Earlier this week the government of Pakistan told the people of North Waziristan that they had three days to evacuate their homes – 72 hours to get themselves and their possessions out of a rugged tribal region situated along the Afghan border. It was both an order and a threat – the sort of warning the majority of those living in this mountainous region seem to readily understand.

It comes some 12 days after Islamic insurgents targeted the country’s largest airport in Karachi in a brazen, commando-style raid. The attack, which was claimed by the Pakistan Taliban and their Uzbek allies, left 36 people dead, including 14 members of the security forces.

The people of Pakistan know all about Islamic militancy – its towns and cities have suffered a long list of attacks in recent years, but the assault on Karachi’s international airport seemed to shock the nation. As a consequence, the government junked an attempt to negotiate with the insurgents and went on the offensive. Prime Minister Nawaz Sharif told the national assembly this week that a major military campaign, called “Strike of the Prophet’s Sword”, would “eliminate” the militants once and for all.

That announcement was followed by a barrage of air strikes and artillery fire in North Waziristan – the opening act in an operation designed to purge the area of local and foreign fighters. There was help from the Americans as well – a US drone strike on a compound in the town called Dandey reportedly killed four members of the militant Haqqani network.

With Pakistani air force F-16s circling overhead – and a government curfew on the ground – local residents were stuck in the middle but on Wednesday the military called a temporary halt in the bombardment to allow tribesmen and their families to get out. Unnamed officials in the capital Islamabad said they were giving people a chance to escape before a fully-fledged ground offensive begins.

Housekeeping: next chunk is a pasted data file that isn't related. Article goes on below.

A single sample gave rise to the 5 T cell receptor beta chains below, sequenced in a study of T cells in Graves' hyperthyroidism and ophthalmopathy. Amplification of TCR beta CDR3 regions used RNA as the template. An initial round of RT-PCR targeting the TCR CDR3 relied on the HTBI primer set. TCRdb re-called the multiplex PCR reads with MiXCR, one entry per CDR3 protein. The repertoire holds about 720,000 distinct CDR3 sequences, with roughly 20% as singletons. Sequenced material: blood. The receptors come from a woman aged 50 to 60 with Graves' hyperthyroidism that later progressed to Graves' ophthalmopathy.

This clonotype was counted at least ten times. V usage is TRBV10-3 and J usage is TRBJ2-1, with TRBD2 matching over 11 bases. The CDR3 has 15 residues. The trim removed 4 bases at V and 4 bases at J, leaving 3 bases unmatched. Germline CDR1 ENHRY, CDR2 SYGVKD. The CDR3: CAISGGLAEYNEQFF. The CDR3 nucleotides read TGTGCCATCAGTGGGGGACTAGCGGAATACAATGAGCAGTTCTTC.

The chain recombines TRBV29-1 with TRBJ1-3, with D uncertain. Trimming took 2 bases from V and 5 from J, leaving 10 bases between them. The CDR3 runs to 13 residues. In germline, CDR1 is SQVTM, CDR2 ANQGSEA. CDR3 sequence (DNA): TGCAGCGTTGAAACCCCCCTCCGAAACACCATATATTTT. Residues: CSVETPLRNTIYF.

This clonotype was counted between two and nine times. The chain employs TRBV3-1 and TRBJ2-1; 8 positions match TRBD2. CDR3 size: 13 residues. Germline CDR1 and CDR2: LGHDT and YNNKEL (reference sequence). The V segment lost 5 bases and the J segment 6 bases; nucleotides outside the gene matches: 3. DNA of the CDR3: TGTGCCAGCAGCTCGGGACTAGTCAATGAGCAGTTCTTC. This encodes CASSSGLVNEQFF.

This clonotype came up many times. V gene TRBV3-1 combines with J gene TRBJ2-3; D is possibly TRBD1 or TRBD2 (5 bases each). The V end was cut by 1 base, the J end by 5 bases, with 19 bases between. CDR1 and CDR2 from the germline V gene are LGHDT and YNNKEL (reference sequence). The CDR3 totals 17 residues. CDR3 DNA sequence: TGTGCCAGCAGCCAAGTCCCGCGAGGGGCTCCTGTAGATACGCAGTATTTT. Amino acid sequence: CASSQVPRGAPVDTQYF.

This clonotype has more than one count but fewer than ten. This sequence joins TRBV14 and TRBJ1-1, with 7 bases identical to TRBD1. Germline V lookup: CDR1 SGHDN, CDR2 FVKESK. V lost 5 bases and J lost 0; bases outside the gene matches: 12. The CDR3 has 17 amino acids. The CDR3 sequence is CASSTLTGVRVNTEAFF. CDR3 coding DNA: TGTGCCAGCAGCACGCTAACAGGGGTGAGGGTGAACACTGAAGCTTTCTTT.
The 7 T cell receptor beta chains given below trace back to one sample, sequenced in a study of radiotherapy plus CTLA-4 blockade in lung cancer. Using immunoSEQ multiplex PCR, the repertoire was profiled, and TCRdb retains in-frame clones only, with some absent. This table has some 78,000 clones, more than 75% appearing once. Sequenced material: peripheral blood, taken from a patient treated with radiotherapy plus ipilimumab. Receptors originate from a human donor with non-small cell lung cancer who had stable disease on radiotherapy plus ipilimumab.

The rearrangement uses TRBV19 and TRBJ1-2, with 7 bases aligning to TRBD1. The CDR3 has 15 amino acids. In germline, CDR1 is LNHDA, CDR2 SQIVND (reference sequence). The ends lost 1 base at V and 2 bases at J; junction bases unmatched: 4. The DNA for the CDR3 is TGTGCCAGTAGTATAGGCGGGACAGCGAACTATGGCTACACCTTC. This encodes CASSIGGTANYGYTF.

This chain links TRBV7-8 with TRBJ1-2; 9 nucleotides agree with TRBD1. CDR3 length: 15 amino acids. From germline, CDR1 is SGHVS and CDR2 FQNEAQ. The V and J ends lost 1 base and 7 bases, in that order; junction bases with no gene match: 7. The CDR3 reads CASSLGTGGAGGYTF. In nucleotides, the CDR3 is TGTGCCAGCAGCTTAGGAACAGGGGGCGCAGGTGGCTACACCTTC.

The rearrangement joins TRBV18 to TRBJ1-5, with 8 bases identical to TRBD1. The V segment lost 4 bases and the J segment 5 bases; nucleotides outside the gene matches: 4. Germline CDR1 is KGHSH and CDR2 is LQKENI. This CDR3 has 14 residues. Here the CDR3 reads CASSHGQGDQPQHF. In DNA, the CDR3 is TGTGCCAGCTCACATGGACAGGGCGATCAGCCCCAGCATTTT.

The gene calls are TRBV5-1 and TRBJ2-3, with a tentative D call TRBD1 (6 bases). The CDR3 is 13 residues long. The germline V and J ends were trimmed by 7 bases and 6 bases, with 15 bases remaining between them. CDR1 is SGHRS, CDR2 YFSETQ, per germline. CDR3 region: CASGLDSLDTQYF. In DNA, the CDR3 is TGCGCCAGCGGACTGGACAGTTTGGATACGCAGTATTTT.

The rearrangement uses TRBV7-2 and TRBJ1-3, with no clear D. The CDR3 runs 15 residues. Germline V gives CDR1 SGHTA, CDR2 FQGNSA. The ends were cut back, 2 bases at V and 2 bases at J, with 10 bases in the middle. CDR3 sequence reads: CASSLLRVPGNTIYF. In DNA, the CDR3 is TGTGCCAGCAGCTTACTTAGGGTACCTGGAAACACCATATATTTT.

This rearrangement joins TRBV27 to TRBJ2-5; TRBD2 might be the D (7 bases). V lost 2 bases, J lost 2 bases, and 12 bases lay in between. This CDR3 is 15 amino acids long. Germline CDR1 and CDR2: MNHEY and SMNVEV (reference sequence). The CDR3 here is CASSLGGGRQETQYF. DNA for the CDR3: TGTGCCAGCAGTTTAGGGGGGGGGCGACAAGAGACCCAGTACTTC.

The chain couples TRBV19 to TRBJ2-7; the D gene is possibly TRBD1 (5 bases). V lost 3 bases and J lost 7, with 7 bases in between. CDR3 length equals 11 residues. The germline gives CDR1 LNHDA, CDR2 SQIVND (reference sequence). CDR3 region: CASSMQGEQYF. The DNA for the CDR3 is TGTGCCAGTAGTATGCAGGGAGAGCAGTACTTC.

20 waziristan r w North Waziristan: fleeing before the bombardment begins

More than a hundred thousand people have tried to beat tonight’s deadline. Many have piled up their possessions on a rag-tag assortment of vehicles and rolled down to Bannu, a city located outside the tribal zone in Khyber-Pakhtunkhwa province. Not everyone has managed to escape, though. We have been told that a significant number, including many elderly people, have been left behind with the Pakistan government providing little or no transport.

The authorities have managed to set up a couple of camps where displaced residents can go. According to the government’s frontier minister Abdul Qadir Balockh, tribesmen and their families will receive food, medical care and 12,000 rupees in cash upon registration.

It sounds like a reasonable offer but Channel 4 News understands that these camps stand virtually empty – a potent symbol of the Taliban’s reach. The militants have threatened the lives of anyone who registers at such a facility. Instead, the vast majority from North Waziristan have sought shelter with friends and relatives, or rented accommodation – or bunked down at local schools.

The Pakistan Taliban has given the people of North Waziristan alternative directions, instructing them to seek sanctuary in Afghanistan and today the UN confirmed that more than 6,000 have entered the Afghan province of Khost. It was a development government officials in Pakistan tried to downplay as they desperately attempt to assert their authority in the tribal region.

“We cannot say they are refugees there,” said the chief minister of Khyber-Pakhtunkhwa. “Most of them have relatives in Afghanistan.”

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